The second illegal immigrants most likely came during the period after 1875, after the Page Act was passed. The Page Act essentially forbade the involuntary importation of individuals (namely for the purposes of prostitution) or the involuntary importation of any individual from China, Japan, or elsewhere in Asia, illegal. This law was essentially a response to those pro-immigration representatives from the South who saw Chinese immigration as an opportunity to essentially enslave a new class of indentured servants. This law and the rhetorica around it eventually led to the Chinese Exclusion Acts in the 1882 (amended in 1884), 1892, and 1902. (The laws were 10-year exclusions with sunset triggers-- the third version passed in 1902 took out the sunset.)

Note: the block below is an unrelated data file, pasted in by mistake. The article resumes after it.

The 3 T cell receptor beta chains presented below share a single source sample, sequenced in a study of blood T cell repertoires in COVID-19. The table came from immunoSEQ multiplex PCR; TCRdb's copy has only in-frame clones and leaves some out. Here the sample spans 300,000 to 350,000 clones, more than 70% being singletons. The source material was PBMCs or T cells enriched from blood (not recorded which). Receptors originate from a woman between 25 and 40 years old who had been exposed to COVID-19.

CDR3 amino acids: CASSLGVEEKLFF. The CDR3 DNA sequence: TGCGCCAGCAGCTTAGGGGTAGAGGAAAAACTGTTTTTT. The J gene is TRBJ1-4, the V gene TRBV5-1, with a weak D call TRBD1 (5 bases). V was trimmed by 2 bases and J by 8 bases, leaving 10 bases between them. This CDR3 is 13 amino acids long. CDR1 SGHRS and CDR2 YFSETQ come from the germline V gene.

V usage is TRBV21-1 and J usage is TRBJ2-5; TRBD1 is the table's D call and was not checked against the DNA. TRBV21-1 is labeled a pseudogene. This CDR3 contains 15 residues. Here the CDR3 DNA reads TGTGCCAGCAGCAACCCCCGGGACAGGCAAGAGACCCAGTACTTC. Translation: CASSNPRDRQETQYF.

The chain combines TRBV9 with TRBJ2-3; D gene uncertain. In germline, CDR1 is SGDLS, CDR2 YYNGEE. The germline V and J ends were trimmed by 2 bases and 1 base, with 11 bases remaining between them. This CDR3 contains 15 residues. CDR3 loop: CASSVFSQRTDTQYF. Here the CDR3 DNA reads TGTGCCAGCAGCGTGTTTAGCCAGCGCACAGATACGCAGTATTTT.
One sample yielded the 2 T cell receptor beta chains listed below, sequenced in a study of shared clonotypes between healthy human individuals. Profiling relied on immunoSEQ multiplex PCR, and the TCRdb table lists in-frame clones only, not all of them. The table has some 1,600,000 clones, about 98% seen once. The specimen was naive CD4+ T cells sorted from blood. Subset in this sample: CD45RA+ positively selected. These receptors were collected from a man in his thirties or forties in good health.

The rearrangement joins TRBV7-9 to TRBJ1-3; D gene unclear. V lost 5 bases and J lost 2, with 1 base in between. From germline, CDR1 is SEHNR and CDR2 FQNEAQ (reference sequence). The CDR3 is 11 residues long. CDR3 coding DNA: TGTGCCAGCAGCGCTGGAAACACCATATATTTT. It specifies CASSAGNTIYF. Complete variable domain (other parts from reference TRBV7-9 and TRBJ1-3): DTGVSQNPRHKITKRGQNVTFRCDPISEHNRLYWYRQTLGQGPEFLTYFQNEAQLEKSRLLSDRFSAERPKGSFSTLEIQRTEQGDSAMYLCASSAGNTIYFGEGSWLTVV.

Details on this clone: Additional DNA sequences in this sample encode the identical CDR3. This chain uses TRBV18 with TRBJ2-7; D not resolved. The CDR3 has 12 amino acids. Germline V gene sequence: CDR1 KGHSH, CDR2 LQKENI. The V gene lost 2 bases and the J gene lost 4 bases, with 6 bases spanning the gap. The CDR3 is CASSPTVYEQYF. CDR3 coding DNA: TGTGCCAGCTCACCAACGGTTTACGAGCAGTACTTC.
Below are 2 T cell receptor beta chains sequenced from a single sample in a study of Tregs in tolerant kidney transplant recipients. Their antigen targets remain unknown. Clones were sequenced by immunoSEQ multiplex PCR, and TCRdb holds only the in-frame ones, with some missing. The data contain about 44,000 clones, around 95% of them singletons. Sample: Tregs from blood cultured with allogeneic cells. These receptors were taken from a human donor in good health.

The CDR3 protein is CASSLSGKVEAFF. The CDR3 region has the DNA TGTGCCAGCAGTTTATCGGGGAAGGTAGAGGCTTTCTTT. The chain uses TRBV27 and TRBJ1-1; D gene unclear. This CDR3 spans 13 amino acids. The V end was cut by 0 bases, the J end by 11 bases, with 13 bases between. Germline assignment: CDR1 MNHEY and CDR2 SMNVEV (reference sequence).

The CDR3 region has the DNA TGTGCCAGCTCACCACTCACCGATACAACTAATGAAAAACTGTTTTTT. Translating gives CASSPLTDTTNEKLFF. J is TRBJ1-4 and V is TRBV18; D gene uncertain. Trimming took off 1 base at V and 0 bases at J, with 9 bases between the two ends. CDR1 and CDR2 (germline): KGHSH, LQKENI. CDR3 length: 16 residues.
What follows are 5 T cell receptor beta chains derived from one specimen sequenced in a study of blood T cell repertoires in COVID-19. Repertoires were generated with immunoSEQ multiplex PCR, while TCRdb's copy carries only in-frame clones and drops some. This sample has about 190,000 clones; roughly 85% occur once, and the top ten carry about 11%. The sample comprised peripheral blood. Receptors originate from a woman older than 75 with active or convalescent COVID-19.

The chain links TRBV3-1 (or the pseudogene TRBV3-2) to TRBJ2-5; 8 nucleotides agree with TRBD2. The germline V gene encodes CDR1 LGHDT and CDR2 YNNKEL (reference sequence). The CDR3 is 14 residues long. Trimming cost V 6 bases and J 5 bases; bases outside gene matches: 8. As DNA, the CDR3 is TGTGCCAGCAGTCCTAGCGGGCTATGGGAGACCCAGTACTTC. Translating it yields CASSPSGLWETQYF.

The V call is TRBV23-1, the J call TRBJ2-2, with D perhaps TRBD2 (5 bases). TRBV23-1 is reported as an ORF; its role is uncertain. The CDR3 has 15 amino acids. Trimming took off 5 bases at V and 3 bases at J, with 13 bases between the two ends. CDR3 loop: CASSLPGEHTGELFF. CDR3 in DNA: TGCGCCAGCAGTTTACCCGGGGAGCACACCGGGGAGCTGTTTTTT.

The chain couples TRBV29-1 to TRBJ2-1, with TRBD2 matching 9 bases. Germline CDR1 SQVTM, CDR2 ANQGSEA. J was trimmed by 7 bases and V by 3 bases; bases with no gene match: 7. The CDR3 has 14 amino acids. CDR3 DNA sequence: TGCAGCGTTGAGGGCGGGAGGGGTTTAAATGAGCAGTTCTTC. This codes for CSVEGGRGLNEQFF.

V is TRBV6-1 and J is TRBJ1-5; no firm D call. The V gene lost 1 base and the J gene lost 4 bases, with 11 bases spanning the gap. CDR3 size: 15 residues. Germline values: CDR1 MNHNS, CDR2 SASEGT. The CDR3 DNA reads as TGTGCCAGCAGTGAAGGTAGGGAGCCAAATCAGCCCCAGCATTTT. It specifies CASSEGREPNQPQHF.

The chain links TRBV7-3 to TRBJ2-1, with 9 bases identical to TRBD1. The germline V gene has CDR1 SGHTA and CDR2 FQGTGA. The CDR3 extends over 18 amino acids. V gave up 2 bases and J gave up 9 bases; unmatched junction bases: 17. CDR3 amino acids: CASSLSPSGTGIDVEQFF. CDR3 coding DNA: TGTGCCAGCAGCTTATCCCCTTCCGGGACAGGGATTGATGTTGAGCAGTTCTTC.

Essentially, although numerical data are scarce, the second group of illegals were probably Chinese women smuggled here. I find this interesting because this raises an important about women and "sex trade" with respect to globalization that we struggle with today, but it also reminds us that these sins are not new ones. They are, in fact the oldest sins in The Book. Doing away with all trade or all commerce because some commerce is "sinful" would be to cut off your nose to spite your face.